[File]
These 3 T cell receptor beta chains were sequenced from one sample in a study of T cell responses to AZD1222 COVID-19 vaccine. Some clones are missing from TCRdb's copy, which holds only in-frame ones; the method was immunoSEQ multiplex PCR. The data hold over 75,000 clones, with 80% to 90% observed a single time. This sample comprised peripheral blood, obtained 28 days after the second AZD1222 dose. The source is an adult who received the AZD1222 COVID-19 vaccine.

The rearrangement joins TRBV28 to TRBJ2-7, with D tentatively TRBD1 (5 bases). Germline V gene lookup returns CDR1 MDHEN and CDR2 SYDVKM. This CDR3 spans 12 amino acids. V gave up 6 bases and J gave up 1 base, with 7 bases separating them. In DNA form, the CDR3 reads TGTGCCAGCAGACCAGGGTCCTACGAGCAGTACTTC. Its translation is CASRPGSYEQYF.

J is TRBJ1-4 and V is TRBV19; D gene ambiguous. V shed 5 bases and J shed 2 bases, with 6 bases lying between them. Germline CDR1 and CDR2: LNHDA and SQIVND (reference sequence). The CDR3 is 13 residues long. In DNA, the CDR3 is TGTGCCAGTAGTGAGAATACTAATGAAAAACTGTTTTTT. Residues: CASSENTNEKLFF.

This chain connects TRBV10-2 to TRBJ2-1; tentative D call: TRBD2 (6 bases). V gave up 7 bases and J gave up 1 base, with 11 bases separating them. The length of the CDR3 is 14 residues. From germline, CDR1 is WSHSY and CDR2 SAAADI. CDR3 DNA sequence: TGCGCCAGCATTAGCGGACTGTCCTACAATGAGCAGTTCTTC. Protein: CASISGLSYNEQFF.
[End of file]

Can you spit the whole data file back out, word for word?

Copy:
These 3 T cell receptor beta chains were sequenced from one sample in a study of T cell responses to AZD1222 COVID-19 vaccine. Some clones are missing from TCRdb's copy, which holds only in-frame ones; the method was immunoSEQ multiplex PCR. The data hold over 75,000 clones, with 80% to 90% observed a single time. This sample comprised peripheral blood, obtained 28 days after the second AZD1222 dose. The source is an adult who received the AZD1222 COVID-19 vaccine.

The rearrangement joins TRBV28 to TRBJ2-7, with D tentatively TRBD1 (5 bases). Germline V gene lookup returns CDR1 MDHEN and CDR2 SYDVKM. This CDR3 spans 12 amino acids. V gave up 6 bases and J gave up 1 base, with 7 bases separating them. In DNA form, the CDR3 reads TGTGCCAGCAGACCAGGGTCCTACGAGCAGTACTTC. Its translation is CASRPGSYEQYF.

J is TRBJ1-4 and V is TRBV19; D gene ambiguous. V shed 5 bases and J shed 2 bases, with 6 bases lying between them. Germline CDR1 and CDR2: LNHDA and SQIVND (reference sequence). The CDR3 is 13 residues long. In DNA, the CDR3 is TGTGCCAGTAGTGAGAATACTAATGAAAAACTGTTTTTT. Residues: CASSENTNEKLFF.

This chain connects TRBV10-2 to TRBJ2-1; tentative D call: TRBD2 (6 bases). V gave up 7 bases and J gave up 1 base, with 11 bases separating them. The length of the CDR3 is 14 residues. From germline, CDR1 is WSHSY and CDR2 SAAADI. CDR3 DNA sequence: TGCGCCAGCATTAGCGGACTGTCCTACAATGAGCAGTTCTTC. Protein: CASISGLSYNEQFF.